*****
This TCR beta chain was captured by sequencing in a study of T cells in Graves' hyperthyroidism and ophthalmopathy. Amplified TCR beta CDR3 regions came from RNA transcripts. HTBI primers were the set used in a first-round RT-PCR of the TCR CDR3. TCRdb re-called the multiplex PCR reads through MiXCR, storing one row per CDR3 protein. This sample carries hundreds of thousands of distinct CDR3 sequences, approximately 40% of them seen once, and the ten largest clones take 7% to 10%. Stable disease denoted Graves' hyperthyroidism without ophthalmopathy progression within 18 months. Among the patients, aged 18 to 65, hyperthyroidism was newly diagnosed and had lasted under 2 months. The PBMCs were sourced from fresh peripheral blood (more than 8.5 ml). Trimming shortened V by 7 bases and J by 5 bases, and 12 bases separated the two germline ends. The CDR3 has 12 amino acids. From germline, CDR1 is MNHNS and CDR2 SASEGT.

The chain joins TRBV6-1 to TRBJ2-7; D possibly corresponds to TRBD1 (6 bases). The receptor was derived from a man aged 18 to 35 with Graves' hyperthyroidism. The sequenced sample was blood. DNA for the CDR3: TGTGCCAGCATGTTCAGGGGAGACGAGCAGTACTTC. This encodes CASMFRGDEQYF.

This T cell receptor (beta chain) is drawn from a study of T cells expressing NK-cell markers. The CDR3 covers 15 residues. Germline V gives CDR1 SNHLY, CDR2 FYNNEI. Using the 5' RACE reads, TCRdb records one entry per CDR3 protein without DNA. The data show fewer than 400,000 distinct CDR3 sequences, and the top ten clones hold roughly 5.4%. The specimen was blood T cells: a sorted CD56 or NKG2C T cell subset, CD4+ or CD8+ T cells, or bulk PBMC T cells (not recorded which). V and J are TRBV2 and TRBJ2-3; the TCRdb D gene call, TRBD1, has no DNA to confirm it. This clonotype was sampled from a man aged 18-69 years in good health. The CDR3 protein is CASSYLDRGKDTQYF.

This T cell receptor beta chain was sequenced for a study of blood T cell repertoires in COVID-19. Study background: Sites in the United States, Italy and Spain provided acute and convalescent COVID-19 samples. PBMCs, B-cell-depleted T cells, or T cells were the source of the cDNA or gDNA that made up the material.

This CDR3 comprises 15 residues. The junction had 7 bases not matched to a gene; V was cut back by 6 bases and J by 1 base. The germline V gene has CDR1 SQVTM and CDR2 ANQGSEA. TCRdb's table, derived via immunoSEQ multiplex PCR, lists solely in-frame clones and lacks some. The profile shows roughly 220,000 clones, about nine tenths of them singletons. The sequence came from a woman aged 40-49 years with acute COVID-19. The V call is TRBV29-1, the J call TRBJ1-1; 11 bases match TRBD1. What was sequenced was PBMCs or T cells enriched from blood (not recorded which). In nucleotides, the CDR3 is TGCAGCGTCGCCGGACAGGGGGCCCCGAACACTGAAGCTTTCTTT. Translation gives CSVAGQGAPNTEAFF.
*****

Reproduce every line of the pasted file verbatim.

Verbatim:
This TCR beta chain was captured by sequencing in a study of T cells in Graves' hyperthyroidism and ophthalmopathy. Amplified TCR beta CDR3 regions came from RNA transcripts. HTBI primers were the set used in a first-round RT-PCR of the TCR CDR3. TCRdb re-called the multiplex PCR reads through MiXCR, storing one row per CDR3 protein. This sample carries hundreds of thousands of distinct CDR3 sequences, approximately 40% of them seen once, and the ten largest clones take 7% to 10%. Stable disease denoted Graves' hyperthyroidism without ophthalmopathy progression within 18 months. Among the patients, aged 18 to 65, hyperthyroidism was newly diagnosed and had lasted under 2 months. The PBMCs were sourced from fresh peripheral blood (more than 8.5 ml). Trimming shortened V by 7 bases and J by 5 bases, and 12 bases separated the two germline ends. The CDR3 has 12 amino acids. From germline, CDR1 is MNHNS and CDR2 SASEGT.

The chain joins TRBV6-1 to TRBJ2-7; D possibly corresponds to TRBD1 (6 bases). The receptor was derived from a man aged 18 to 35 with Graves' hyperthyroidism. The sequenced sample was blood. DNA for the CDR3: TGTGCCAGCATGTTCAGGGGAGACGAGCAGTACTTC. This encodes CASMFRGDEQYF.

This T cell receptor (beta chain) is drawn from a study of T cells expressing NK-cell markers. The CDR3 covers 15 residues. Germline V gives CDR1 SNHLY, CDR2 FYNNEI. Using the 5' RACE reads, TCRdb records one entry per CDR3 protein without DNA. The data show fewer than 400,000 distinct CDR3 sequences, and the top ten clones hold roughly 5.4%. The specimen was blood T cells: a sorted CD56 or NKG2C T cell subset, CD4+ or CD8+ T cells, or bulk PBMC T cells (not recorded which). V and J are TRBV2 and TRBJ2-3; the TCRdb D gene call, TRBD1, has no DNA to confirm it. This clonotype was sampled from a man aged 18-69 years in good health. The CDR3 protein is CASSYLDRGKDTQYF.

This T cell receptor beta chain was sequenced for a study of blood T cell repertoires in COVID-19. Study background: Sites in the United States, Italy and Spain provided acute and convalescent COVID-19 samples. PBMCs, B-cell-depleted T cells, or T cells were the source of the cDNA or gDNA that made up the material.

This CDR3 comprises 15 residues. The junction had 7 bases not matched to a gene; V was cut back by 6 bases and J by 1 base. The germline V gene has CDR1 SQVTM and CDR2 ANQGSEA. TCRdb's table, derived via immunoSEQ multiplex PCR, lists solely in-frame clones and lacks some. The profile shows roughly 220,000 clones, about nine tenths of them singletons. The sequence came from a woman aged 40-49 years with acute COVID-19. The V call is TRBV29-1, the J call TRBJ1-1; 11 bases match TRBD1. What was sequenced was PBMCs or T cells enriched from blood (not recorded which). In nucleotides, the CDR3 is TGCAGCGTCGCCGGACAGGGGGCCCCGAACACTGAAGCTTTCTTT. Translation gives CSVAGQGAPNTEAFF.